|Birth name:||Charles Alan Siebert|
|Birthplace:||Kenosha, WI, U.S.|
|Appeared on:||Good Times|
|Character played:||A.J. Rutherford in "House Hunting" (Season 6)|
Charles Siebert (born on March 9, 1938) appeared as A.J. Rutherford, a bank loan officer who was sympathetic in his helping the Evans' attempt to get a loan for a new house which they were trying to buy to move into, in the Season 6 episode "House Hunting".
As an actor he is probably best known for his role as Dr. Stanley Riverside II on the television series Trapper John, M.D. which he portrayed from 1979-1986. Although he still occasionally works as an actor, after 1986 Siebert's career has focused on working as a director for episodic television for such shows as Xena: Warrior Princess, and Hercules: The Legendary Journeys.
Born and raised in Kenosha, WI, Charles studied acting at Marquette University under legendary teacher Fr. John J. Walsh, S.J. and later at the London Academy of Music and Dramatic Art (LAMDA). He began his career appearing in regional theatre productions throughout the United States during the 1960s with such companies as Shakespeare in the Park in New York City, the Lincoln Center Repertory Company, the American Shakespeare Festival in Stratford, Connecticut, the Guthrie Theater, the McCarter Theatre in Princeton, Chicago's Goodman Theatre, and Baltimore's Center Stage. He spent seven summers at the Williamstown Theatre Festival and is a charter member of the American Conservatory Theater.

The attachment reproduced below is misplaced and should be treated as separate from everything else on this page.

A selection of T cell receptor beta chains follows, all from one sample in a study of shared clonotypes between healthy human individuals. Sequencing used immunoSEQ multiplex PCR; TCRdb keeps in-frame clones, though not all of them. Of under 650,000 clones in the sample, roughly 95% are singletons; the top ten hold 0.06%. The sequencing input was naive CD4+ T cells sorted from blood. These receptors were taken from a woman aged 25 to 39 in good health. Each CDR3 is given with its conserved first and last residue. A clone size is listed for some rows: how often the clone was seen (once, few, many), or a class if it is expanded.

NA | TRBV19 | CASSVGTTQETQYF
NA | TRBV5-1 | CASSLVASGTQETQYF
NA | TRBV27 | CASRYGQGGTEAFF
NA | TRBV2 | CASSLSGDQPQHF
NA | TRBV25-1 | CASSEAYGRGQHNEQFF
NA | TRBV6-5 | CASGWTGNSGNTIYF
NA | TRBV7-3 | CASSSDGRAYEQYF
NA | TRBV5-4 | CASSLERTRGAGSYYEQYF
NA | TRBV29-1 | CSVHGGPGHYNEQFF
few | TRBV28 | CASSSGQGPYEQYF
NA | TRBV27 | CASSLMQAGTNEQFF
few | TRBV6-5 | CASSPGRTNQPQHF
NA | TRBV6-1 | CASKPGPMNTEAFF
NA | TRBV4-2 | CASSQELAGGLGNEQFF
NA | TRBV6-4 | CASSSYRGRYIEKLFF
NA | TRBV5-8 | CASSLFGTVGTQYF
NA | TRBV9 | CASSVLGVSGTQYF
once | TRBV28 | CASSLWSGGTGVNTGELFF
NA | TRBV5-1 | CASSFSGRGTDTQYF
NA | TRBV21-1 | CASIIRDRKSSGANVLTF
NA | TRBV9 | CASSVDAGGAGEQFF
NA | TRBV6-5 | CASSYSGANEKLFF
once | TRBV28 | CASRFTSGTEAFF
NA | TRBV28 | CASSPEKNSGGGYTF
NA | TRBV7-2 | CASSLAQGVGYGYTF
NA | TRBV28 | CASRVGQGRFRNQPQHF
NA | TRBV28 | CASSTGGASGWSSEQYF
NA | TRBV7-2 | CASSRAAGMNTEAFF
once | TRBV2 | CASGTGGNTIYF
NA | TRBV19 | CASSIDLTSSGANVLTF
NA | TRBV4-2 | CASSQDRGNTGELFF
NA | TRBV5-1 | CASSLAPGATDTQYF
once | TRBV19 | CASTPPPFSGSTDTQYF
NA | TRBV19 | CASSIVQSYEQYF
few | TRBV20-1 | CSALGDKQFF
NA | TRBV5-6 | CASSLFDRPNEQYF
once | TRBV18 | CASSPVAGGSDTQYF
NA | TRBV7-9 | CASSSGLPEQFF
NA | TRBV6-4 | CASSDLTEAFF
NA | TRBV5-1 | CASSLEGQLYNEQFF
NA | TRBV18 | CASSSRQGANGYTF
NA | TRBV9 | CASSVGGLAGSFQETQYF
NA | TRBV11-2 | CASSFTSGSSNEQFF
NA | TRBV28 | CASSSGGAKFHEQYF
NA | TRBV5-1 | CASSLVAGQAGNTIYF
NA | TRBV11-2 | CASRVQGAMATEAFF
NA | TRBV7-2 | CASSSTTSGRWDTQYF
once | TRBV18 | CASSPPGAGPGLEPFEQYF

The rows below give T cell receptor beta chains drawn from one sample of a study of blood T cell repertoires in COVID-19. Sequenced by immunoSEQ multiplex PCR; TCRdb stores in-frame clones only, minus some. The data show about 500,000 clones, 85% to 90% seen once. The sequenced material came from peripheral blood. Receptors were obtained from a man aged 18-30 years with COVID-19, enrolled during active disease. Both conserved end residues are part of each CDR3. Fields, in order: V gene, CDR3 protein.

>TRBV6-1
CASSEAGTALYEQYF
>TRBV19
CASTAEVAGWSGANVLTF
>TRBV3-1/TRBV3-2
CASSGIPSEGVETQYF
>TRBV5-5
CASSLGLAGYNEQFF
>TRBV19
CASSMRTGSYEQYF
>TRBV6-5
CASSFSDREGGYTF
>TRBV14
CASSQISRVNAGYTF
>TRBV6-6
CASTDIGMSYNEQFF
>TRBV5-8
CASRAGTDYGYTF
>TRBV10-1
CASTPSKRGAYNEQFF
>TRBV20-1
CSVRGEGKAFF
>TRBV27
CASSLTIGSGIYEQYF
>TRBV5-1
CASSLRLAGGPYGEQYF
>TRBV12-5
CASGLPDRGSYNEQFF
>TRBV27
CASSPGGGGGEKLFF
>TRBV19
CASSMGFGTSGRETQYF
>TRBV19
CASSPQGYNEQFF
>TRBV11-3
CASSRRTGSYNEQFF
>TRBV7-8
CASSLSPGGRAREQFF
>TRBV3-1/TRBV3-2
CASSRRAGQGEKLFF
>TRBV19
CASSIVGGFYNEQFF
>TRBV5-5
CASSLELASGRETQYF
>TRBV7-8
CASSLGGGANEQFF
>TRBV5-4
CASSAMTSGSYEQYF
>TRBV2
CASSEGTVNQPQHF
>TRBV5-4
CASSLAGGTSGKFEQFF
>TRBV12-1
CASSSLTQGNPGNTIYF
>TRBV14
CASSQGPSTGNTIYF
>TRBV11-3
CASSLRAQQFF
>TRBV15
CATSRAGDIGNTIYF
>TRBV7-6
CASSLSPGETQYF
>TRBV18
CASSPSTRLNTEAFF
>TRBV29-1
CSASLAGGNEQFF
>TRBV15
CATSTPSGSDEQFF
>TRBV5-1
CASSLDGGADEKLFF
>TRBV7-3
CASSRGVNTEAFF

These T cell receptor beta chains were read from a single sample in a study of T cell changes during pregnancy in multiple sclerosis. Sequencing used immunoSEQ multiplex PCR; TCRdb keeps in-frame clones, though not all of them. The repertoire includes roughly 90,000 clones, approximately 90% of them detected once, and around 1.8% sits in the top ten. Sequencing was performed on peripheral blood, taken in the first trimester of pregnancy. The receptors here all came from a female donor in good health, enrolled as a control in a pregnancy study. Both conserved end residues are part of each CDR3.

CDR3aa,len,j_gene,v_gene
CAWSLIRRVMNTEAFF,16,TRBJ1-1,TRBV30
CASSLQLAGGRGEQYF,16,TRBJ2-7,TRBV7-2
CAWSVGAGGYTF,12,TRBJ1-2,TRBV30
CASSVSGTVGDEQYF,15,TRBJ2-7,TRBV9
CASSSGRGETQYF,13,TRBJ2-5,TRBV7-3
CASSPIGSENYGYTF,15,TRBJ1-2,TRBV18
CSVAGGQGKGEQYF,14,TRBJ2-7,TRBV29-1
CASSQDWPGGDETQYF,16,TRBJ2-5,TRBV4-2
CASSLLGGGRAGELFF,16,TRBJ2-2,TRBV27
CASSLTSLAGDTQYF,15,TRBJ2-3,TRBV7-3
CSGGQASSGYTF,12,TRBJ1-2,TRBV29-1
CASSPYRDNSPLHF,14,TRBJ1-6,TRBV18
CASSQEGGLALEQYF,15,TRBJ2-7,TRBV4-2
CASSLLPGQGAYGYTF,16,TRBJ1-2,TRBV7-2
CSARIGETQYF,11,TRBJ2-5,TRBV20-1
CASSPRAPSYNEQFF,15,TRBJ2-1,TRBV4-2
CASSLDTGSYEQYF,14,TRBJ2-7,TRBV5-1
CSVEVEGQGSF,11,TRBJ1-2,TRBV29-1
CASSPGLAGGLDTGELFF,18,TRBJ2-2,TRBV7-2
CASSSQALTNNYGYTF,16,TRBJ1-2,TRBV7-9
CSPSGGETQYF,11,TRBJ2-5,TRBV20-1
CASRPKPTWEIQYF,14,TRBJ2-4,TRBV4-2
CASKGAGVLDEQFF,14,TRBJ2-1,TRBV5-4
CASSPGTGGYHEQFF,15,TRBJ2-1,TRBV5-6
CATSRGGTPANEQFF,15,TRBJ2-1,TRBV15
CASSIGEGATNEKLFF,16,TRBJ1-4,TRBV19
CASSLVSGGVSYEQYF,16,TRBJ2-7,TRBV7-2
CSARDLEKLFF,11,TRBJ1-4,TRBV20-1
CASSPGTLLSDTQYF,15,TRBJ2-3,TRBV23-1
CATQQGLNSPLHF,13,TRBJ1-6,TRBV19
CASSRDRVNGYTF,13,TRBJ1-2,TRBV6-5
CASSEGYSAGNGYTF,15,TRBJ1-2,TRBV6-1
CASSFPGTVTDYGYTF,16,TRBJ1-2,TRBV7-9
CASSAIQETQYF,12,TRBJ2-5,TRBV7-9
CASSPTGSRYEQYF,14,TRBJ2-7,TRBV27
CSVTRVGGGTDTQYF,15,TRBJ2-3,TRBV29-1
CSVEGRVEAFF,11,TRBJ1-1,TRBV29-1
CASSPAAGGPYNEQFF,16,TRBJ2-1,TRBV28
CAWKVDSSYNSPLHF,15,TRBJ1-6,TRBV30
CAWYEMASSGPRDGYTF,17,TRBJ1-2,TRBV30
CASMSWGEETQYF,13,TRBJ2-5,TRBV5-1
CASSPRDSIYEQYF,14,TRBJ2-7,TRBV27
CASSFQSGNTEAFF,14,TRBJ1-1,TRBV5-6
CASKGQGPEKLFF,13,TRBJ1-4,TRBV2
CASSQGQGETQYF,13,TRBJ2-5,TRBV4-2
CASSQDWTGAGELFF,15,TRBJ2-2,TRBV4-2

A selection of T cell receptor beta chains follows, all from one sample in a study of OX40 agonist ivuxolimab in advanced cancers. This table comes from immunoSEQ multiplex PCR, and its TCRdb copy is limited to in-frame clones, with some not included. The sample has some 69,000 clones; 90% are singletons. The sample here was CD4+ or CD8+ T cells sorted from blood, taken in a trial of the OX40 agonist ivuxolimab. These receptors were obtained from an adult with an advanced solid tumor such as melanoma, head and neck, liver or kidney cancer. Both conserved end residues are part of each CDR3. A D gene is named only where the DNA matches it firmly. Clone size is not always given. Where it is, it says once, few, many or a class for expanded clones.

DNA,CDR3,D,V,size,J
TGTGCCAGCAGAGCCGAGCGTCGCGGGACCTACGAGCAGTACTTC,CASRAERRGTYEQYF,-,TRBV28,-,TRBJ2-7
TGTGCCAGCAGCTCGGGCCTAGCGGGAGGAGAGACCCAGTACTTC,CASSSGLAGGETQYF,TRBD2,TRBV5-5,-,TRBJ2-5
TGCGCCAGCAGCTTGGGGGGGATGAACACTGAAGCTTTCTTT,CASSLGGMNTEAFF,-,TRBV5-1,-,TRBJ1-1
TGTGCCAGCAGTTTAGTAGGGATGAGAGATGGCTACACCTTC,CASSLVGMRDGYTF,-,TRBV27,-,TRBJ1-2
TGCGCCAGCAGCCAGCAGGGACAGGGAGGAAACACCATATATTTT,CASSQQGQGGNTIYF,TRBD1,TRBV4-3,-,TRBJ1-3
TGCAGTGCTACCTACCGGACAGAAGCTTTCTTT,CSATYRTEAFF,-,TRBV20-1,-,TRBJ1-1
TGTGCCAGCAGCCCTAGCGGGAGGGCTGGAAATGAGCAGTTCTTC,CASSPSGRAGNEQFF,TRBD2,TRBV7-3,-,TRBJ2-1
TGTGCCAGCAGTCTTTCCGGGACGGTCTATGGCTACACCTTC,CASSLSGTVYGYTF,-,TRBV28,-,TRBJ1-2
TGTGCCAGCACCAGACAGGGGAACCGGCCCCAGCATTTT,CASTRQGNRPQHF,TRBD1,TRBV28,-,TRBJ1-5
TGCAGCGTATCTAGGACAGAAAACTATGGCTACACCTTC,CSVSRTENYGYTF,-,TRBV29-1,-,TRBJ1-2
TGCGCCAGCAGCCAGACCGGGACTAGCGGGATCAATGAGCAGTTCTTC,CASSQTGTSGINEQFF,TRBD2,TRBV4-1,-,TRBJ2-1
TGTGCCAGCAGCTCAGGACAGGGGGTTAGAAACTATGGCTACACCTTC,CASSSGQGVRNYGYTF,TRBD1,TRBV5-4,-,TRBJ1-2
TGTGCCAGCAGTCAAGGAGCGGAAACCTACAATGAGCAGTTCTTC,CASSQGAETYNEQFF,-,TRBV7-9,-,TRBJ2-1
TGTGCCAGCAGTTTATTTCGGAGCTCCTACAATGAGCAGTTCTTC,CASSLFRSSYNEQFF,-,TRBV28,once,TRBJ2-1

Starting out in the entertainment industry as a stage/TV actor, When he directed an episode of Trapper John, M.D., which he played the part of Dr. Stanley Riverside, that he was co-starring in at the time, which eventually resulted in numerous episodes of Xena, Warrior Princess, Hercules: the Legendary Journeys, Silk Stalkings, ;;Renegade, Pacific Blue, and Vanishing Son, as well as episodes of Knot's Landing, The Pretender, lifestories, Palace Guard and Jack's Place.
He made his Broadway debut in 1967 in Bertolt Brecht's Life of Galileo followed by the role of Michael Leon in John Sebastian and Murray Schisgal's 1968 musical Jimmy Shine with Dustin Hoffman in the title role. Subsequent Broadway appearances included Neil Simon's The Gingerbread Lady, with Maureen Stapleton, David Storey's The Changing Room, David Rabe's Sticks and Bones, and the 1974 revival of Tennessee Williams' Cat on a Hot Tin Roof starring Elizabeth Ashley, Fred Gwynne, and Keir Dullea. Notable Off-Broadway appearances include Colette starring Zoe Caldwell, and Rubbers directed by Alan Arkin.